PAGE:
Rudy, Edwards bag big bucks

Republican presidential candidate Rudy Giuliani reported a whopping $16.1 million in earned income over the past 16 months, most of it in speaking fees, according to financial documents filed Wednesday.

Democratic hopeful John Edwards reported earned income of $1.25 million, the biggest single source of which was a hedge fund that employed him part time. He and his wife, Elizabeth, reported $29.5 million in assets, including millions invested in the hedge fund — the Fortress Investment Group.

Giuliani's report provides the first detailed picture of his vast holdings and income since his term as mayor of New York ended more than five years ago. Since then, Giuliani parlayed his image as an in-charge mayor during the Sept. 11, 2001, terrorist attacks into lucrative speaking fees and business enterprises.

He reported $13 million to $45 million in assets, including his share in Giuliani & Co., a partnership that provides an array of consulting services. He also listed income from dividends and interest on many of those investments of at least $411,332 and as much as $3.3 million.

The reports were part of a flurry released Wednesday by the Federal Election Commission. The deadline for filing was Tuesday, though several candidates received 45-day extensions, including Democrat Hillary Rodham Clinton and Republicans Mitt Romney, John McCain and Tommy Thompson. Republican Jim Gilmore asked for and received a 30-day grace period.

Sen. Barack Obama's report showed a surge of interest in his writings as he drew closer to a presidential bid, earning more than a half-million dollars in 2006 in royalties for one book and an advance for another.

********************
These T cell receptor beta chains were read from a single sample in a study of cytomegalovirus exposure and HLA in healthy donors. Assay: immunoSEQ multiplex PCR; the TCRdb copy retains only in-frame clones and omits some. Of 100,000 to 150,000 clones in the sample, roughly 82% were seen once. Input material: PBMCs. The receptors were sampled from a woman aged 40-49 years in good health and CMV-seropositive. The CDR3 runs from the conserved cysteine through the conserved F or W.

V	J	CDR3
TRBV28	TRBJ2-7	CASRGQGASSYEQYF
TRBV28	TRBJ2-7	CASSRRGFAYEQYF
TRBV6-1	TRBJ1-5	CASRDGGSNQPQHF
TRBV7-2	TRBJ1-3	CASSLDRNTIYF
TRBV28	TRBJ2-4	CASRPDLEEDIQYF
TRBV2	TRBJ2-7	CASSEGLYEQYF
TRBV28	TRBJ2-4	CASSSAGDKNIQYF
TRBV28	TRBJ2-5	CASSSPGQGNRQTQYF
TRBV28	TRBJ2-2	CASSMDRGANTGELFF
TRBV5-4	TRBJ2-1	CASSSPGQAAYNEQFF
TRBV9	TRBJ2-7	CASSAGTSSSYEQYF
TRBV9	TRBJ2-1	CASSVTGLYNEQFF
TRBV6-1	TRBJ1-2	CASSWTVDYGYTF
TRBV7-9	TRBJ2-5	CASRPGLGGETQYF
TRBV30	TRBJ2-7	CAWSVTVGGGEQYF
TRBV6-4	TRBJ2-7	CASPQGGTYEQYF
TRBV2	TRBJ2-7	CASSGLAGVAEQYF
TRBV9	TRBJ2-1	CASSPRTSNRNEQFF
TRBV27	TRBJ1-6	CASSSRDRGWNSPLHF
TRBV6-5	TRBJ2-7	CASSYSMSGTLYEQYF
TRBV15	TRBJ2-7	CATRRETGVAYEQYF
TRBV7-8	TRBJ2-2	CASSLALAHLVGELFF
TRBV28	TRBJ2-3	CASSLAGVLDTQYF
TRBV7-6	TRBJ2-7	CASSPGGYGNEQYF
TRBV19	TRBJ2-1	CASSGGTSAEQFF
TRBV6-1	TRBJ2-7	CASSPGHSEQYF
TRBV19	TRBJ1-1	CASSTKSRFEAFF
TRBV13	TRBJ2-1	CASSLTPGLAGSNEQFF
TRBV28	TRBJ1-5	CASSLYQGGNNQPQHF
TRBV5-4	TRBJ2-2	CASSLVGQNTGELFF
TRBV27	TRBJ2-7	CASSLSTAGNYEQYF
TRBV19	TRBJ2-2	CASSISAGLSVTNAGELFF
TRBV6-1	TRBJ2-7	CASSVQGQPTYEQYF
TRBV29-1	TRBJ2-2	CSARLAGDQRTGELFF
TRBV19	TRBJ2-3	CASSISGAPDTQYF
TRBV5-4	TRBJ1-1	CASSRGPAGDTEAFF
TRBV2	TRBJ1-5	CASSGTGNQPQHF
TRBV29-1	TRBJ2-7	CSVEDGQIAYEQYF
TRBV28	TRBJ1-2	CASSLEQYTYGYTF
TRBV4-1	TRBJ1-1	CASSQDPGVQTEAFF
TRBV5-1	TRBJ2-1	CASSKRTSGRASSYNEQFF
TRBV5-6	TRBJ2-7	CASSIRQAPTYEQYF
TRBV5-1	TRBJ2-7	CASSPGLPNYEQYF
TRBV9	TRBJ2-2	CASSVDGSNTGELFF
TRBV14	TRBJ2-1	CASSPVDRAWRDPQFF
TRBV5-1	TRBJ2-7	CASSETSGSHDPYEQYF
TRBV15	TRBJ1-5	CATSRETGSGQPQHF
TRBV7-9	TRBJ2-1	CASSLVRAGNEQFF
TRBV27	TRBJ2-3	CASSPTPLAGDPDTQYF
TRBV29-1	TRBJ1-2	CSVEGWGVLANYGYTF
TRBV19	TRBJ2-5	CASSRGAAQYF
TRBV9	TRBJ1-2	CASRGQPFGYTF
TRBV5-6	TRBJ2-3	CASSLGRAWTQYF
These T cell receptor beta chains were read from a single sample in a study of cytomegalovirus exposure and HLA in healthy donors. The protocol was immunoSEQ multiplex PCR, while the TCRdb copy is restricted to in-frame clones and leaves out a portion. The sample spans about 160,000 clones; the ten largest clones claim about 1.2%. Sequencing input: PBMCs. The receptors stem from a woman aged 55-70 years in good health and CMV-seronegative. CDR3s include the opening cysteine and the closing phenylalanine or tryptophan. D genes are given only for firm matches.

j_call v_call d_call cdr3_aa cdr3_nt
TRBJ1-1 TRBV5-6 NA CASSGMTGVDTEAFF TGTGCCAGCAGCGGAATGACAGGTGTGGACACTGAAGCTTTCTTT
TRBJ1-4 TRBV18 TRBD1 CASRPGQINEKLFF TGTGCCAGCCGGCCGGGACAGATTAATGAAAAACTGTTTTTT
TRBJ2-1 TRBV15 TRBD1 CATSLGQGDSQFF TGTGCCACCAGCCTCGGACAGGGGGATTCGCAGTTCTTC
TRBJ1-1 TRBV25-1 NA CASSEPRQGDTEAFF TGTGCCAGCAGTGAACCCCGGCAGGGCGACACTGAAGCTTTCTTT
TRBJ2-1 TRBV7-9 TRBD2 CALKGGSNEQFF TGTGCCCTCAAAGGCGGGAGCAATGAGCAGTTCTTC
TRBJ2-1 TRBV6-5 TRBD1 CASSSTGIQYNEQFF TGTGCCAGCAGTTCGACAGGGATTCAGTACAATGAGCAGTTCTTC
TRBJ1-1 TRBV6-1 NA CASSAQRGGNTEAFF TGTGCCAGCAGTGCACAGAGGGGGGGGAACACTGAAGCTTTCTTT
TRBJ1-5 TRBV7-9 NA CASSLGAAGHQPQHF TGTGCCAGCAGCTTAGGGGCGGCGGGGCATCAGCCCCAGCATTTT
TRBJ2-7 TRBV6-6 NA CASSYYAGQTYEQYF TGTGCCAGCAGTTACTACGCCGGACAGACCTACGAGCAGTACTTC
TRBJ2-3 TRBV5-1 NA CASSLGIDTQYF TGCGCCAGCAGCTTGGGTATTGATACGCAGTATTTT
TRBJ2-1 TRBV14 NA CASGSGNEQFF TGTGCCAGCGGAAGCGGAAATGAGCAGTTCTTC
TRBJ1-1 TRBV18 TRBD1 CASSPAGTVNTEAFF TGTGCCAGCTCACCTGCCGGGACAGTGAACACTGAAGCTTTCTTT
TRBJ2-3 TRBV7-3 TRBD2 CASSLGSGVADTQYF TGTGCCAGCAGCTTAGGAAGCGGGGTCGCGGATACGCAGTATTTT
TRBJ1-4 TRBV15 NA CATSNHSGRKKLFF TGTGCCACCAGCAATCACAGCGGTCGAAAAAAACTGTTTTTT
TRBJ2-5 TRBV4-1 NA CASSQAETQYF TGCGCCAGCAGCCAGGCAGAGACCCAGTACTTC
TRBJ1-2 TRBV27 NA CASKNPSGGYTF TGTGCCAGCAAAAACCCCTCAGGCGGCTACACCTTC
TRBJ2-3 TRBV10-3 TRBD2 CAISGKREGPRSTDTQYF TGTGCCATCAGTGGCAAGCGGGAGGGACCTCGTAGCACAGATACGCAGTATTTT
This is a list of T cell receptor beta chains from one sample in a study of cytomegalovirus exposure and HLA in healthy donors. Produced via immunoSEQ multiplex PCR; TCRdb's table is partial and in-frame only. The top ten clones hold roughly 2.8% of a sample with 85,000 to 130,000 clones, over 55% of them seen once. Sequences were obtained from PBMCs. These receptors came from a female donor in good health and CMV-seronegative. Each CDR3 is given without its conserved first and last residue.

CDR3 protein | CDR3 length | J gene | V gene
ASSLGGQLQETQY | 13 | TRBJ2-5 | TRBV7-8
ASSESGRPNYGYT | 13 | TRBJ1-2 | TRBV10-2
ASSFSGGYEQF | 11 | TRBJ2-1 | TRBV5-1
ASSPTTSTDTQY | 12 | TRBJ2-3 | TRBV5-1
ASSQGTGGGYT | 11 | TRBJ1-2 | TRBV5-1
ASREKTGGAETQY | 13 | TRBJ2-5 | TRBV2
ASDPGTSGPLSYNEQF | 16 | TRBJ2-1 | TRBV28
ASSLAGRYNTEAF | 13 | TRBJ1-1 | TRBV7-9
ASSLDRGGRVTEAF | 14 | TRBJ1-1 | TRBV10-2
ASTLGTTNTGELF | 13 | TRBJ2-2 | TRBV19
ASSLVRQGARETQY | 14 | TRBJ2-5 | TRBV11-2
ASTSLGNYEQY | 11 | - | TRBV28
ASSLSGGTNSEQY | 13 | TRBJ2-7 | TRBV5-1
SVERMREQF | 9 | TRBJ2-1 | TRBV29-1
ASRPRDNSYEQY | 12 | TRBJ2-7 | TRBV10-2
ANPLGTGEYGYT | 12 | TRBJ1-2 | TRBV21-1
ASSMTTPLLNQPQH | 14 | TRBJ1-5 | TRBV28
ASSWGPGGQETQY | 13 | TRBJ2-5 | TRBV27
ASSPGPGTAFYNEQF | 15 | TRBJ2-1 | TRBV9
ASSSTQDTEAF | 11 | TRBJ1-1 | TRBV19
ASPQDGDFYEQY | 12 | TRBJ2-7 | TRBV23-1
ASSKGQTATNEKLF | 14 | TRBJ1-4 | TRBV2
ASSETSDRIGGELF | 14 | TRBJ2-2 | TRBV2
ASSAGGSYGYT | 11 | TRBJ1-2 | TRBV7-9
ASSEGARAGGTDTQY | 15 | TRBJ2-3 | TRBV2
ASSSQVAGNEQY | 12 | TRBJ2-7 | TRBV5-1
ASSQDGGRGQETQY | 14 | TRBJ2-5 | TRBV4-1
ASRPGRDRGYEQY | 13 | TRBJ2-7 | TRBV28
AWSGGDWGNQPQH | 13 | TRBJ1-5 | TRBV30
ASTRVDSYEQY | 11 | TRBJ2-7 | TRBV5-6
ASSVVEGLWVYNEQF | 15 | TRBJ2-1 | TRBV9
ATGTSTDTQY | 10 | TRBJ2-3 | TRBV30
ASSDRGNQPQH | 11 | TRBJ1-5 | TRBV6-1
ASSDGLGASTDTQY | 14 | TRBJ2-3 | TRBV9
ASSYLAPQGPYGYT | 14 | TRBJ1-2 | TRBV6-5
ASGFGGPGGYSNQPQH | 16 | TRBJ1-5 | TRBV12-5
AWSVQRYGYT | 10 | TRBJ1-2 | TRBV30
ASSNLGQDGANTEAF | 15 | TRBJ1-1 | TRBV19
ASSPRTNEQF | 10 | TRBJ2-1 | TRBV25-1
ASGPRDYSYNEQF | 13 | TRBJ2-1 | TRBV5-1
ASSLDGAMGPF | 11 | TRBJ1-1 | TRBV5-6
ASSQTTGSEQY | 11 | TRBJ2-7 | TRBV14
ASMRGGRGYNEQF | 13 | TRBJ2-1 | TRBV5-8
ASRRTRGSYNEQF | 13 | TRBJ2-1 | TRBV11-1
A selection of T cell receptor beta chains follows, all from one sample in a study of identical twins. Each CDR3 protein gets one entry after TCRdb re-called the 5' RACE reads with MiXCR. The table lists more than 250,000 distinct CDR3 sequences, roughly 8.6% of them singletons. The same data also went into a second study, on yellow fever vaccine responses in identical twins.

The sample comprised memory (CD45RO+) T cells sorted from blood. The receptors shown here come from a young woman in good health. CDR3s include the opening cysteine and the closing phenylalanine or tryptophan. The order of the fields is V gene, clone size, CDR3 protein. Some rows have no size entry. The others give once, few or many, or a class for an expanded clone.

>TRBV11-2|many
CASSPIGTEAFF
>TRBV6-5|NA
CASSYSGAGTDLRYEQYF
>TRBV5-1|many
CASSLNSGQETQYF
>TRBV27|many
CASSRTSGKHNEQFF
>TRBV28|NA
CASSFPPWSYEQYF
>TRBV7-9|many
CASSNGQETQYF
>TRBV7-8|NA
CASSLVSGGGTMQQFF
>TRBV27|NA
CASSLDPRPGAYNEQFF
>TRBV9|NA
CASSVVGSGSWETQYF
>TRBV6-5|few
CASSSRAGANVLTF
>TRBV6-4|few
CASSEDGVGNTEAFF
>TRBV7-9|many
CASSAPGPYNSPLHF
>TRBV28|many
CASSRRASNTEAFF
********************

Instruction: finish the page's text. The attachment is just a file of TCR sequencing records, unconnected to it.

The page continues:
The Illinois Democrat received $572,490 for the books — his best-selling memoir, "Dreams of My Father" and "The Audacity of Hope," an account of his political journey.

Giuliani's biggest single source of income between January 2006 and February 2007 came from speaking engagements around the world. He grossed $11.4 million in speeches, which includes fees retained by the Washington Speakers Bureau. He typically charged $100,000 per speaking engagement and as much as $200,000 on occasion.

After speaking at an event in Louisiana for the PGA Tour, Giuliani donated $80,000 to New Orleans charities working on the aftermath of Hurricane Katrina.

Giuliani reported income of $4.1 million from Giuliani & Co., and $1.2 million from Bracewell & Giuliani, a law firm that also provides lobbying services for its clients. Giuliani also received $146,092 in royalties for "Leadership," a book about his experiences during and after the terrorist attack on New York.

His assets include a personal loan of $250,000 to $500,000 to Kenneth Caruso, a senior lawyer at Bracewell & Giuliani, and a decades-long aide to Giuliani.

The disclosure forms do not provide a precise accounting of the candidates' assets and investment income, requiring only that filers list those amounts in ranges. However, the Edwards campaign supplemented its reports with more detail, including the value of the couple's total assets.